Faced with a warming planet, Switzerland has been investing in artificial snow-making machines. The city of Venice, Italy, is spending $3.8 billion to protect itself from rising seas. But in Cambodia, villagers can only pray for rain.
Climate change “is a problem created because of the economic growth and lifestyle of rich countries,” said Sunita Narain, the director of India’s Center for Science and the Environment.
“Poor people are victims of a problem they did not create,” said Narain, who visited Cambodia last month as part of a delegation from the Swedish climate change commission.
There seems to be a growing moral consensus that rich countries, responsible for most environmental damage, must help poorer countries—which stand to suffer the most drastic consequences—cope with climate change.
But many say that even though more money is coming online, the mechanisms to deliver such aid are flawed.
In the past year, four new global funds have been set up, which could together provide $1.1 billion to help the developing world adapt, according to a May study by Katell Le Goulven, a researcher with the Commission on Climate Change and Development, a new group funded by Sweden’s Ministry of Foreign Affairs.
That’s four times what the Global Environment Facility, the main channel for climate change funding, has spent over the past seven years, according to Le Goulven.
Critics argue that funding remains woefully inadequate. Recent assessments have pegged global climate change adaptation costs at $4 billion to $109 billion per year, Le Goulven said.
Many also say the institutions set up to deliver such funds are inefficient and point to fundamental debates over how climate change assistance should be structured: Should such aid be distinct from general development assistance? Should assessments be voluntary or mandatory?
In its latest Human Development Report, released in Cambodia today, the UN Development Program calls the current framework for climate change assistance “the equivalent of an aid sponge for mopping up during a flood.”
Unchecked, climate change will widen the already growing chasm between the world’s rich and poor, potentially breeding “mass resentment and anger,” and creating long-term global security problems, the UNDP said in its report.
Writing in the UN report, Nobel Peace Prize laureate Desmond Tutu, the Archbishop Emeritus of Cape Town, South Africa, said, “We are drifting into a world of ‘adaptation apartheid.’”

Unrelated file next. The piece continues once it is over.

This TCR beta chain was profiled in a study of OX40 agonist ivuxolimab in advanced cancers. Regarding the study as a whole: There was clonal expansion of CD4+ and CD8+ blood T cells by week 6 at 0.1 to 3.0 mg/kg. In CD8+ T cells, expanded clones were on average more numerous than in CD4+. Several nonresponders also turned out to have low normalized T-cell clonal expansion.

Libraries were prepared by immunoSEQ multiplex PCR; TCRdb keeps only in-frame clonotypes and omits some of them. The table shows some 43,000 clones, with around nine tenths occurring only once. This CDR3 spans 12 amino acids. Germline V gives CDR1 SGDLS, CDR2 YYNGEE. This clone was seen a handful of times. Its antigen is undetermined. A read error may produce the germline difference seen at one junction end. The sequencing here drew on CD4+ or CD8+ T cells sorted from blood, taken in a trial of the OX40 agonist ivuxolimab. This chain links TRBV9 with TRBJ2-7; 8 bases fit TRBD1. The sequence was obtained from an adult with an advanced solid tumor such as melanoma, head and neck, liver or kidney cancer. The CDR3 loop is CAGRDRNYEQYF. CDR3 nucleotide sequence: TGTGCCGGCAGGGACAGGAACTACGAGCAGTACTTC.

Efforts to establish an international framework to help poor nations cope with climate change date back to 1992. That year, the UN Framework Convention on Climate Change was created, under which rich nations pledged to help developing countries pay for the cost of adaptation.
Critics say that little has happened since.
By mid-2007, multilateral financing for climate change in the developing world totaled $26 million—the equivalent of one week’s spending on flood defense in the UK, according to the UNDP.
Looking forward, $279 million has been pledged to help poor countries adapt. Of that, $160.4 million has been delivered, and just $26 million actually disbursed, according to UNDP. Most of that money comes from voluntary contributions.
General development assistance is not picking up the slack, according to UNDP. A review of two-thirds of all international development assistance showed that less than 0.2 percent—$94 million over five years—covered projects that explicitly dealt with climate change, UNDP said.
Tin Ponlok, Cambodia’s national project coordinator for climate change at the Ministry of Environment, said he is waiting to see the promised funding.
“The funding is not here. There are many channels, but they are all dry,” Tin Ponlok said. “Most money is used for planning, design and consultants. There’s not much available for work on the ground. This trend needs to be changed.”
GEF money can only be used to pay for the “incremental cost” of climate change; it’s not supposed to fund general development projects.